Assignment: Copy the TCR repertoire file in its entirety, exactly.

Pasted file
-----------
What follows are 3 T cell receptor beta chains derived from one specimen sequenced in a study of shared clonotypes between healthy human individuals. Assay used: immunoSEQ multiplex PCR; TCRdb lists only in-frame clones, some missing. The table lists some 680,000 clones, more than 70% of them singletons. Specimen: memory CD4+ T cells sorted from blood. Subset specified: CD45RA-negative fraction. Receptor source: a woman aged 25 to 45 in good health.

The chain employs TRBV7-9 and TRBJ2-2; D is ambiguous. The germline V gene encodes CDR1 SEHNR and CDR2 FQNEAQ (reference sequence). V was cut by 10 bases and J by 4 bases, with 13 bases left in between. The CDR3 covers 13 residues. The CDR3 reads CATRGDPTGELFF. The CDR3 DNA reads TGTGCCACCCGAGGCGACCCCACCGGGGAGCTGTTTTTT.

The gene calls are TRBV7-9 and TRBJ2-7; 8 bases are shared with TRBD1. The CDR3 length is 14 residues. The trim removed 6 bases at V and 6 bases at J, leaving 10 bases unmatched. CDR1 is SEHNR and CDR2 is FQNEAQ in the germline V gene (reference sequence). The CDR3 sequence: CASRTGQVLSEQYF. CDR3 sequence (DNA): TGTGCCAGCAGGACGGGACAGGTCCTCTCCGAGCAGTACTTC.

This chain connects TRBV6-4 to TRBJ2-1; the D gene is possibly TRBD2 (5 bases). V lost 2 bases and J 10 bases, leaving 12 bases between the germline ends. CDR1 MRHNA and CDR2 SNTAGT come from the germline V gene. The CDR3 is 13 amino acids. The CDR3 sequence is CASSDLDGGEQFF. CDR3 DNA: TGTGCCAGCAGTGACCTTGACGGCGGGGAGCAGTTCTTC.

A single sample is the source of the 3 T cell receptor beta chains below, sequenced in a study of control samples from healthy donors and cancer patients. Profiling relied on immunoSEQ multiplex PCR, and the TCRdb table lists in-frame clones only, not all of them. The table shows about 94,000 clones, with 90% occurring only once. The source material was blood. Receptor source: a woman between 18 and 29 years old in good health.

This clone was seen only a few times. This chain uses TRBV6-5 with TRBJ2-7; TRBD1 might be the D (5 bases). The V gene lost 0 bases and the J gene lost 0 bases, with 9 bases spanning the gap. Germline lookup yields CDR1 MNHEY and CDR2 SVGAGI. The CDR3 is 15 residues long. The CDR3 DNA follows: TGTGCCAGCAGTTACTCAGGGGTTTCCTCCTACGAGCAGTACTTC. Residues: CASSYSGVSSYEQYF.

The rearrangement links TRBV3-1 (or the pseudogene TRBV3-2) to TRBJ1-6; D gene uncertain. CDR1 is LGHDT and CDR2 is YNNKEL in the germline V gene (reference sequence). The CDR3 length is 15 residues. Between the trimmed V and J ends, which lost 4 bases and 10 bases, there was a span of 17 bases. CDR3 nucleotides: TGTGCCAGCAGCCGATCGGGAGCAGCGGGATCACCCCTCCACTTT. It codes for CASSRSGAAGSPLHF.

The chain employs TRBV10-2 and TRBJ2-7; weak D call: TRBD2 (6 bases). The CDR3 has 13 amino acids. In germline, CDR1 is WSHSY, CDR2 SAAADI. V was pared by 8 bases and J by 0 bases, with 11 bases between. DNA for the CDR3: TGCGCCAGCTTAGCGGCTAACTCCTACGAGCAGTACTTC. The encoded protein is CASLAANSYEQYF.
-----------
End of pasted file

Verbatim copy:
What follows are 3 T cell receptor beta chains derived from one specimen sequenced in a study of shared clonotypes between healthy human individuals. Assay used: immunoSEQ multiplex PCR; TCRdb lists only in-frame clones, some missing. The table lists some 680,000 clones, more than 70% of them singletons. Specimen: memory CD4+ T cells sorted from blood. Subset specified: CD45RA-negative fraction. Receptor source: a woman aged 25 to 45 in good health.

The chain employs TRBV7-9 and TRBJ2-2; D is ambiguous. The germline V gene encodes CDR1 SEHNR and CDR2 FQNEAQ (reference sequence). V was cut by 10 bases and J by 4 bases, with 13 bases left in between. The CDR3 covers 13 residues. The CDR3 reads CATRGDPTGELFF. The CDR3 DNA reads TGTGCCACCCGAGGCGACCCCACCGGGGAGCTGTTTTTT.

The gene calls are TRBV7-9 and TRBJ2-7; 8 bases are shared with TRBD1. The CDR3 length is 14 residues. The trim removed 6 bases at V and 6 bases at J, leaving 10 bases unmatched. CDR1 is SEHNR and CDR2 is FQNEAQ in the germline V gene (reference sequence). The CDR3 sequence: CASRTGQVLSEQYF. CDR3 sequence (DNA): TGTGCCAGCAGGACGGGACAGGTCCTCTCCGAGCAGTACTTC.

This chain connects TRBV6-4 to TRBJ2-1; the D gene is possibly TRBD2 (5 bases). V lost 2 bases and J 10 bases, leaving 12 bases between the germline ends. CDR1 MRHNA and CDR2 SNTAGT come from the germline V gene. The CDR3 is 13 amino acids. The CDR3 sequence is CASSDLDGGEQFF. CDR3 DNA: TGTGCCAGCAGTGACCTTGACGGCGGGGAGCAGTTCTTC.

A single sample is the source of the 3 T cell receptor beta chains below, sequenced in a study of control samples from healthy donors and cancer patients. Profiling relied on immunoSEQ multiplex PCR, and the TCRdb table lists in-frame clones only, not all of them. The table shows about 94,000 clones, with 90% occurring only once. The source material was blood. Receptor source: a woman between 18 and 29 years old in good health.

This clone was seen only a few times. This chain uses TRBV6-5 with TRBJ2-7; TRBD1 might be the D (5 bases). The V gene lost 0 bases and the J gene lost 0 bases, with 9 bases spanning the gap. Germline lookup yields CDR1 MNHEY and CDR2 SVGAGI. The CDR3 is 15 residues long. The CDR3 DNA follows: TGTGCCAGCAGTTACTCAGGGGTTTCCTCCTACGAGCAGTACTTC. Residues: CASSYSGVSSYEQYF.

The rearrangement links TRBV3-1 (or the pseudogene TRBV3-2) to TRBJ1-6; D gene uncertain. CDR1 is LGHDT and CDR2 is YNNKEL in the germline V gene (reference sequence). The CDR3 length is 15 residues. Between the trimmed V and J ends, which lost 4 bases and 10 bases, there was a span of 17 bases. CDR3 nucleotides: TGTGCCAGCAGCCGATCGGGAGCAGCGGGATCACCCCTCCACTTT. It codes for CASSRSGAAGSPLHF.

The chain employs TRBV10-2 and TRBJ2-7; weak D call: TRBD2 (6 bases). The CDR3 has 13 amino acids. In germline, CDR1 is WSHSY, CDR2 SAAADI. V was pared by 8 bases and J by 0 bases, with 11 bases between. DNA for the CDR3: TGCGCCAGCTTAGCGGCTAACTCCTACGAGCAGTACTTC. The encoded protein is CASLAANSYEQYF.